Four years ago, when I was a lowly lecturer in London, I had to decide whether to take a job at a university in Los Angeles. The offer sounded unrefusable: pay tripled, lots of research time, excellent and affable colleagues. Only a devout patriot could turn it down. I had already spent six months in LA three years earlier and had greatly enjoyed it. It was philosophically stimulating, and I made more friends than I had in England. But I wanted to go over again for a trial period before deciding. I wanted to get a sense of what it might be like to live there permanently.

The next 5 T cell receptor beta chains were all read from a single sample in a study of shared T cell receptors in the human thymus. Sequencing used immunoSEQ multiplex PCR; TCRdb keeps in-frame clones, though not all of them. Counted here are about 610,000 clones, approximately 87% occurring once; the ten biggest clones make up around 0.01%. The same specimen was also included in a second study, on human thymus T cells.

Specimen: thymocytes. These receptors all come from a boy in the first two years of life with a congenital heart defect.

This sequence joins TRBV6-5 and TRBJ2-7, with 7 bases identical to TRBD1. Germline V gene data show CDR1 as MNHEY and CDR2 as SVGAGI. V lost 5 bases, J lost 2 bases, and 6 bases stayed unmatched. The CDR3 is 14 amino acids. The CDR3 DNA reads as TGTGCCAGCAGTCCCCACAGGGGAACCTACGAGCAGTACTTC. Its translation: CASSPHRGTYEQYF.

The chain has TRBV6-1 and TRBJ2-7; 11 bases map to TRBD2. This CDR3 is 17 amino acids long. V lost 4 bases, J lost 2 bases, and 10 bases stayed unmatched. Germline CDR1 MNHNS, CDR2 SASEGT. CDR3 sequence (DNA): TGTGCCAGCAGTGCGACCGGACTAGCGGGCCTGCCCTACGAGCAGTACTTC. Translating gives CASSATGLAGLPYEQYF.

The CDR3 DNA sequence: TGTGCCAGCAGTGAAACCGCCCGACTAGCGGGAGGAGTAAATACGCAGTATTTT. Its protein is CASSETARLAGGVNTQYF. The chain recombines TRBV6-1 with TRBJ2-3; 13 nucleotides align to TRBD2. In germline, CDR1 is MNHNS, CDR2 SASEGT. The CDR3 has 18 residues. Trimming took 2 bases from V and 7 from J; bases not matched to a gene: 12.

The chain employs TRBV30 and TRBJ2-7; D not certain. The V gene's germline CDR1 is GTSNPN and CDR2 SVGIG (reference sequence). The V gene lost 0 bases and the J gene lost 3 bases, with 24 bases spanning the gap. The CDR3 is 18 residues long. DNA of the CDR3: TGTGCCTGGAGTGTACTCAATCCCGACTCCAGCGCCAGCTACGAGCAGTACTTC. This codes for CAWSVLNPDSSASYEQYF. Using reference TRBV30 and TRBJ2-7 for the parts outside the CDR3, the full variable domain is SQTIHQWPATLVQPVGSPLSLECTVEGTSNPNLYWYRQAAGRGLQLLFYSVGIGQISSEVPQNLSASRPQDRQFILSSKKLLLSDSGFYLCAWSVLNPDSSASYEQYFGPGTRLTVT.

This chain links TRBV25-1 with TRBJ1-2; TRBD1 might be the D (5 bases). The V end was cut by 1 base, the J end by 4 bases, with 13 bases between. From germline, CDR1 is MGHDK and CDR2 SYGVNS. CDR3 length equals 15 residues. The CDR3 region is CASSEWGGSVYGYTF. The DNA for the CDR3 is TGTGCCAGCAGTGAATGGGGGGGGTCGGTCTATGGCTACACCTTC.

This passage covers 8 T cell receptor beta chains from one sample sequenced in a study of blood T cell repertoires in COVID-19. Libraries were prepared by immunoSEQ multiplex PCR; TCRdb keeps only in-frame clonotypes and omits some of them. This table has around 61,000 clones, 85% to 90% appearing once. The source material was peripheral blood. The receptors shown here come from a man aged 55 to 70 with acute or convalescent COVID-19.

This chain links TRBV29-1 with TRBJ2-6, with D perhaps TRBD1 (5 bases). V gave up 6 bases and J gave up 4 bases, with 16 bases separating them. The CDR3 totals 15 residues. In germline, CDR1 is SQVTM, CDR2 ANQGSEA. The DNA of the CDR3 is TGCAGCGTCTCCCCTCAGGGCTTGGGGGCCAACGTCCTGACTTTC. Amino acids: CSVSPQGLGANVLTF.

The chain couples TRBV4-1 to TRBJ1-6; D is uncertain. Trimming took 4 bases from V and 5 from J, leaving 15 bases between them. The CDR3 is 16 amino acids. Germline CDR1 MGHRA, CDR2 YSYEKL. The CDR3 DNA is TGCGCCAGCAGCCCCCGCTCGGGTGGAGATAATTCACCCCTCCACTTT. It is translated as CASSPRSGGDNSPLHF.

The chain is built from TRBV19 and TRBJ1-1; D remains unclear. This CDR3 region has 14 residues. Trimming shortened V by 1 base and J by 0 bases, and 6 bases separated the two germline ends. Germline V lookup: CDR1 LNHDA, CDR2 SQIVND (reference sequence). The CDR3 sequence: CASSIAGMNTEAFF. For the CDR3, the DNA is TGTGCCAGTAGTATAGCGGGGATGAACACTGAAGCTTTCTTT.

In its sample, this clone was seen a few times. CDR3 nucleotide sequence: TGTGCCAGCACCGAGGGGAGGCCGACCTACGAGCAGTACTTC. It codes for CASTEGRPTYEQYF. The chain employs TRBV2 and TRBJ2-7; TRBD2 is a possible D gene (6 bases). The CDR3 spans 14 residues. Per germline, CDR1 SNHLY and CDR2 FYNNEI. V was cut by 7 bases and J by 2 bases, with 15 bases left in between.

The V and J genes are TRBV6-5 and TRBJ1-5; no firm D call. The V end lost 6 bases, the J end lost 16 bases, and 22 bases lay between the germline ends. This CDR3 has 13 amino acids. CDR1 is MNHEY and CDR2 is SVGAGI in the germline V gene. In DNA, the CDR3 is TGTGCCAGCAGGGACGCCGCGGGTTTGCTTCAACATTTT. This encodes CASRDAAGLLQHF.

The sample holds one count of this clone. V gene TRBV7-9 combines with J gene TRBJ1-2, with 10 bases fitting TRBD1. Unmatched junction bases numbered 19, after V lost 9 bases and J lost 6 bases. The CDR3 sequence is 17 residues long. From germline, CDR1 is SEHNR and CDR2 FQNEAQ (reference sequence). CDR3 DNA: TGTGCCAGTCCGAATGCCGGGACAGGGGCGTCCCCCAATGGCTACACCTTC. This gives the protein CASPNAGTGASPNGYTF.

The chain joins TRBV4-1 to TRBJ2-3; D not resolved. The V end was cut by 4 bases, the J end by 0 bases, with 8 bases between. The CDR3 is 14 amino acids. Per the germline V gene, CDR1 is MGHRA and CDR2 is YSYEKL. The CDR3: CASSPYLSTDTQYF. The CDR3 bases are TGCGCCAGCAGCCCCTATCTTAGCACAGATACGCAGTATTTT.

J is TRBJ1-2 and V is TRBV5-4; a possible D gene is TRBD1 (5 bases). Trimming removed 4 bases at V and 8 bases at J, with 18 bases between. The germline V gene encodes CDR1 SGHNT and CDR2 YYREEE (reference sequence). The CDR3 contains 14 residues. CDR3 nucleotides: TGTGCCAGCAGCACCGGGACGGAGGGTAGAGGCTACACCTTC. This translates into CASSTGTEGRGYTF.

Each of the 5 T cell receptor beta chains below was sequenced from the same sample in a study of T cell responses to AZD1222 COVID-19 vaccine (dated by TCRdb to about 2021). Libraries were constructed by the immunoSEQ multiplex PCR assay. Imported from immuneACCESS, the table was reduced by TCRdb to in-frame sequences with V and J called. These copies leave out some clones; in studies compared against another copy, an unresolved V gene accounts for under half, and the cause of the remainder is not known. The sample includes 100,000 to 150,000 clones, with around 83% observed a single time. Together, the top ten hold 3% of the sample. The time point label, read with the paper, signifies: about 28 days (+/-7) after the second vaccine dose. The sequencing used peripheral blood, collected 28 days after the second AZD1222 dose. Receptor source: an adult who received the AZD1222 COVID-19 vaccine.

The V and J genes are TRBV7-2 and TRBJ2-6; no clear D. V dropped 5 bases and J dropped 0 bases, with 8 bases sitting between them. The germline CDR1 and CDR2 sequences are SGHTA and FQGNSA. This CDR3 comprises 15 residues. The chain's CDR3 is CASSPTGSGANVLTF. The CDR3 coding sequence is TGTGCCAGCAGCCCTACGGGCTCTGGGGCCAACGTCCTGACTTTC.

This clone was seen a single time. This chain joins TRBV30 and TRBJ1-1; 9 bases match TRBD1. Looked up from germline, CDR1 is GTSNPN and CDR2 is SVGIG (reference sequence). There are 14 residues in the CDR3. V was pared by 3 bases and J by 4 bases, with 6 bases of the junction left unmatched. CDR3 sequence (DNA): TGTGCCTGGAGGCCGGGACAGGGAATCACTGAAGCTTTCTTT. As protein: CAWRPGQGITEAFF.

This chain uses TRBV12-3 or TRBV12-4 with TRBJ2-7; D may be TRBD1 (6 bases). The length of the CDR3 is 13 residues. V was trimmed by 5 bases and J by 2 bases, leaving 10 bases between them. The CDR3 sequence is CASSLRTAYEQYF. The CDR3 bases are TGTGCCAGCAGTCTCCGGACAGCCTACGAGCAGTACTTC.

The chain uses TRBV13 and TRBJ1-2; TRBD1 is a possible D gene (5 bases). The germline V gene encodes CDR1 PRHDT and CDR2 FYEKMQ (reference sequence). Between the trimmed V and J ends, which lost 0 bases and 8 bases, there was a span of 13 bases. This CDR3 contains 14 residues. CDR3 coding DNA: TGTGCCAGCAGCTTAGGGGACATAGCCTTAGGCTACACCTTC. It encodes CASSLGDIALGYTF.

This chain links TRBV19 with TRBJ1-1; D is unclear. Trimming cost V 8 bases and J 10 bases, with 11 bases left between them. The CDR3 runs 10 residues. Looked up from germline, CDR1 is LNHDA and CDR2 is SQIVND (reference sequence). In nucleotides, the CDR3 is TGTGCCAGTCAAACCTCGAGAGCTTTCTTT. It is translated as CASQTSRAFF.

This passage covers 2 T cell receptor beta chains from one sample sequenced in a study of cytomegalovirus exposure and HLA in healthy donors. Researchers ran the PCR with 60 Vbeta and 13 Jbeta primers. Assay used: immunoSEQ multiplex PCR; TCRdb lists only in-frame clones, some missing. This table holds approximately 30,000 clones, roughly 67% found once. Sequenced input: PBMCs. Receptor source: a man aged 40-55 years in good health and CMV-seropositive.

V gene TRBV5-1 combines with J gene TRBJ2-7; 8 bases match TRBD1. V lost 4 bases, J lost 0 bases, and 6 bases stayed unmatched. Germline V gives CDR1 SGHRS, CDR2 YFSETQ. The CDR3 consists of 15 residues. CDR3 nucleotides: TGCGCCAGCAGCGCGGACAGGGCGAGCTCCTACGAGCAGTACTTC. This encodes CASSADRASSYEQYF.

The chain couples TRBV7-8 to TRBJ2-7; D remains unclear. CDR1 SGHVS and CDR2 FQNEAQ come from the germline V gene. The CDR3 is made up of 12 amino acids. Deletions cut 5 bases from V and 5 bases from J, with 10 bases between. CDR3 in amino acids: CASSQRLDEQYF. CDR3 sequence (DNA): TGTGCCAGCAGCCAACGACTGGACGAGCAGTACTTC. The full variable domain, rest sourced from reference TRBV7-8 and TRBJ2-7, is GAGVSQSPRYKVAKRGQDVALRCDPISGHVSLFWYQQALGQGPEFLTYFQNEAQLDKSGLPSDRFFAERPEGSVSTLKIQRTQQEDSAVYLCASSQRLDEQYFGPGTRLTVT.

I arrived in early January and found LA to be just as I remembered it. The hummingbirds were hovering in the palm trees, the people were dressed in shorts, the hot sun burned indefatigably in the high blue sky. I bought a car (top priority in LA) for $400 – a dented green Chevy Nova with ripped seats and an unquenchable thirst for oil. The Nova did not quite have the vulgar style of my earlier Impala, a two-toned gas-guzzling yacht-like structure into whose rearview mirror police cars would often loom: but at least the Nova didn’t automatically sound the horn whenever I hung a right (the electrics were all messed up, as I was laconically informed by a gun-toting repair-shop proprietor). Once I was mobile I could find an apartment to rent, which I soon did in Brentwood, where the warning signs on the houses speak sinisterly of ‘armed response’. My small and expensive apartment had the standard LA wall-to-wall shaggy carpet and saloon-style doors into the ‘kitchen area’. Strolling the murky corridors of the apartment building, I could hear the sounds of daytime game-shows emanating from behind the closed doors of my reclusive neighbours; and occasionally I would glimpse a night-attired spectral figure gliding to the laundry room or a burdened shopper in the dark subterranean car-park. Under my third-floor balcony a swimming-pool posed for a David Hockney painting, the water the colour of Paul Newman’s eyes, though it was deemed too cold to be usable in ‘winter’. (Appropriately enough, I had met Hockney during my previous visit to LA, through my artist brother. His brother was there too, giving, I think, financial advice to the painter. Looking out over LA, Hockney’s brother thrilled us with tales of his exploits on Bradford Council: it made me think that no matter where the English are they are always back at home in England. The caretaker of the apartments (in America, the ‘manager’) was a Cuban man whose wife watched Spanish television all day and whose revolver was usually visible when I visited his apartment to pay the rent. He was, in fact, very helpful to me, telling me that America is for the Americans – that we Cubans and British should stick together. He seemed much exercised with the concept of trust. He stressed that I had exclusive rights to a designated parking place in the cavernous lot beneath the building. I was now well set-up: I need never actually walk the scorching LA streets.